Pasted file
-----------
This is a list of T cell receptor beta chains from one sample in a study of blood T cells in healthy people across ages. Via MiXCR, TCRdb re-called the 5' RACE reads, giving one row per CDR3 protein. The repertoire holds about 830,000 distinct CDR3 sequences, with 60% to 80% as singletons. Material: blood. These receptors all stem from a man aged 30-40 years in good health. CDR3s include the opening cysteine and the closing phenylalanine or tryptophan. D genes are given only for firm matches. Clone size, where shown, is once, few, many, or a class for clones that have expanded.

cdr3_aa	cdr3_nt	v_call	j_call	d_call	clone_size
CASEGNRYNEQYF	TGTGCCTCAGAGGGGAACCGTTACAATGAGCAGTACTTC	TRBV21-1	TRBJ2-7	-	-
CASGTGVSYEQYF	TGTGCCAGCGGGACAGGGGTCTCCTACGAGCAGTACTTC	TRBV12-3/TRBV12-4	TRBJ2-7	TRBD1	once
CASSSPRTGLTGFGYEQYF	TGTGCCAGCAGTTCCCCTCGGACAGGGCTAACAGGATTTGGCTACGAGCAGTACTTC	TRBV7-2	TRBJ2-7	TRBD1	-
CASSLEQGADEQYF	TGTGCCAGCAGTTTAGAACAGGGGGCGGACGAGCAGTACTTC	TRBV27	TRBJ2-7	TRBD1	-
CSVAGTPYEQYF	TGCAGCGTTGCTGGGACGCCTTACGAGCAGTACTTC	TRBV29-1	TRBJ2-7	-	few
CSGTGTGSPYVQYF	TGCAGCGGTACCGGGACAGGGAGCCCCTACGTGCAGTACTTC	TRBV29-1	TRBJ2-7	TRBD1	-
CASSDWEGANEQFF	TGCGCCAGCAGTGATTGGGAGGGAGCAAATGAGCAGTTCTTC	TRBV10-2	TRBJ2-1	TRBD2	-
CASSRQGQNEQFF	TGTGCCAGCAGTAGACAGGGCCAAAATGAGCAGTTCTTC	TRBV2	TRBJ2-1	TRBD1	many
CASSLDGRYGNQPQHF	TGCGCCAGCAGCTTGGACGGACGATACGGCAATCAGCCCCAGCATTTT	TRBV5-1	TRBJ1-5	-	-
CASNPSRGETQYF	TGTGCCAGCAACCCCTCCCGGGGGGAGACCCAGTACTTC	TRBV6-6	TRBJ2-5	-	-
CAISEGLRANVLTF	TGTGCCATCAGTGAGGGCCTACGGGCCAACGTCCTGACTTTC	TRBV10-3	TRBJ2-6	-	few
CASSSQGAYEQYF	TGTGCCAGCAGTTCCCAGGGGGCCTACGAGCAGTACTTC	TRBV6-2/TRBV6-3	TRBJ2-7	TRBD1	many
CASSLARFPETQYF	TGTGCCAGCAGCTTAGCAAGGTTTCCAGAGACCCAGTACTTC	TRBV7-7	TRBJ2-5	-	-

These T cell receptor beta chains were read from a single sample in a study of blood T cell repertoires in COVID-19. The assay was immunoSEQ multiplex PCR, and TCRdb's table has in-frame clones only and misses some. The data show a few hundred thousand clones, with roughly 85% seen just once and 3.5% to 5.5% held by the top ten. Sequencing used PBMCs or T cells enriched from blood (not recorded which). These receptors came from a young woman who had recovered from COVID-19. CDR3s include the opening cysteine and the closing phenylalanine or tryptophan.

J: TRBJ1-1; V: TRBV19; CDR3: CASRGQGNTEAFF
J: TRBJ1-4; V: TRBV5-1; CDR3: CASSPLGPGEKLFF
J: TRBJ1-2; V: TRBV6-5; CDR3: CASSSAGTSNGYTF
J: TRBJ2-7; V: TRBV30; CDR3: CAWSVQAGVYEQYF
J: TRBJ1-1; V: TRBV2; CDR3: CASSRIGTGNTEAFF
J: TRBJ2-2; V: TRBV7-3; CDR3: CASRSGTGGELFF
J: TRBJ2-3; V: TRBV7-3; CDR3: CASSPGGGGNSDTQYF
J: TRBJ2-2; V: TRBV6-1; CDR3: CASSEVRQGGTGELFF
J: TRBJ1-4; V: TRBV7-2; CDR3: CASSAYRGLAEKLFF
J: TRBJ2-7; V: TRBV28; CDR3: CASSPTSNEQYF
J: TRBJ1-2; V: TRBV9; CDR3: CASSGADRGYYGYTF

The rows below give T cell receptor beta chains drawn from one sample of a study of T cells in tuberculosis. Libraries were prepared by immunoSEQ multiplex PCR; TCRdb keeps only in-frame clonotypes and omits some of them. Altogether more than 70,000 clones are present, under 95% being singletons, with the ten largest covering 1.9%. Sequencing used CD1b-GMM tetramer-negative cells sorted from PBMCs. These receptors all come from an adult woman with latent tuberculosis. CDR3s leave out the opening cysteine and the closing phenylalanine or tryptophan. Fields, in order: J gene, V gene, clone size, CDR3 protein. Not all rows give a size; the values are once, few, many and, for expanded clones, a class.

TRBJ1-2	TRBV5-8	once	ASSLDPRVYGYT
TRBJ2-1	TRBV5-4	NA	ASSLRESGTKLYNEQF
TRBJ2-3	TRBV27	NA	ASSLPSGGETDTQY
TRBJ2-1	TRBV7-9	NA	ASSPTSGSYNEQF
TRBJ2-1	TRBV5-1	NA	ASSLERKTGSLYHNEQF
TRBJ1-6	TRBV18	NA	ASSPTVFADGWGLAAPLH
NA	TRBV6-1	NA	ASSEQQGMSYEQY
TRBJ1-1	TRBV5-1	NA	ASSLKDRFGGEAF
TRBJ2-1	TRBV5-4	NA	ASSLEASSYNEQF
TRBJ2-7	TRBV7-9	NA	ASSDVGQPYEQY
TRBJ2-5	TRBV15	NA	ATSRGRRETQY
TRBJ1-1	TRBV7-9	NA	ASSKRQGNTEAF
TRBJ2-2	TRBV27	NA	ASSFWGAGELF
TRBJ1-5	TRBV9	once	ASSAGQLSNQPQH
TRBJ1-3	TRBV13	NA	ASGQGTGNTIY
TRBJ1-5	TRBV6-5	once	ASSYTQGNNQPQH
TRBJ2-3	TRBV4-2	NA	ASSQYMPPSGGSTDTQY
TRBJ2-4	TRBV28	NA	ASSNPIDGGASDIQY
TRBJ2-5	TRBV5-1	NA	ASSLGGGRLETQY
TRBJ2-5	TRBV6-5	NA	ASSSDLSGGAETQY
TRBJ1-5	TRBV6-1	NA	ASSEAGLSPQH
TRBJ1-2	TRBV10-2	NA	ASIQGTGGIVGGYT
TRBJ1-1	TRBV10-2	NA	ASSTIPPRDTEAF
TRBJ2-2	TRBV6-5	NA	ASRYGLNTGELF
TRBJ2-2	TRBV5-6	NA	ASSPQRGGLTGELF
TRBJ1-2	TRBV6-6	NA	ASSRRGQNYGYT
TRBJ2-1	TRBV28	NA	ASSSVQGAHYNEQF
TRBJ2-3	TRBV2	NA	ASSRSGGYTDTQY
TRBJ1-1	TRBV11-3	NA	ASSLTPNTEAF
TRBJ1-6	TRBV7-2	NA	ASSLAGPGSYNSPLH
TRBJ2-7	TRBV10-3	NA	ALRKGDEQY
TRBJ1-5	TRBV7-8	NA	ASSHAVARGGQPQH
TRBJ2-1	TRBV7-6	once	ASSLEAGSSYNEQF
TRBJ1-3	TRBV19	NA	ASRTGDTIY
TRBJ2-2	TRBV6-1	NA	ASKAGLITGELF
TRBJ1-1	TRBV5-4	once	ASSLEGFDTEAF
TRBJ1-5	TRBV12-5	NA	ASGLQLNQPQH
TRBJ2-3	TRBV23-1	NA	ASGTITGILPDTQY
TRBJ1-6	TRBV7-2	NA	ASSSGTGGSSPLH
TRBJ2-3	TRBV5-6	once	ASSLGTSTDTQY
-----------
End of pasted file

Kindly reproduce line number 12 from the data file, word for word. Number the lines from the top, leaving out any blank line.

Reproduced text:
CASNPSRGETQYF	TGTGCCAGCAACCCCTCCCGGGGGGAGACCCAGTACTTC	TRBV6-6	TRBJ2-5	-	-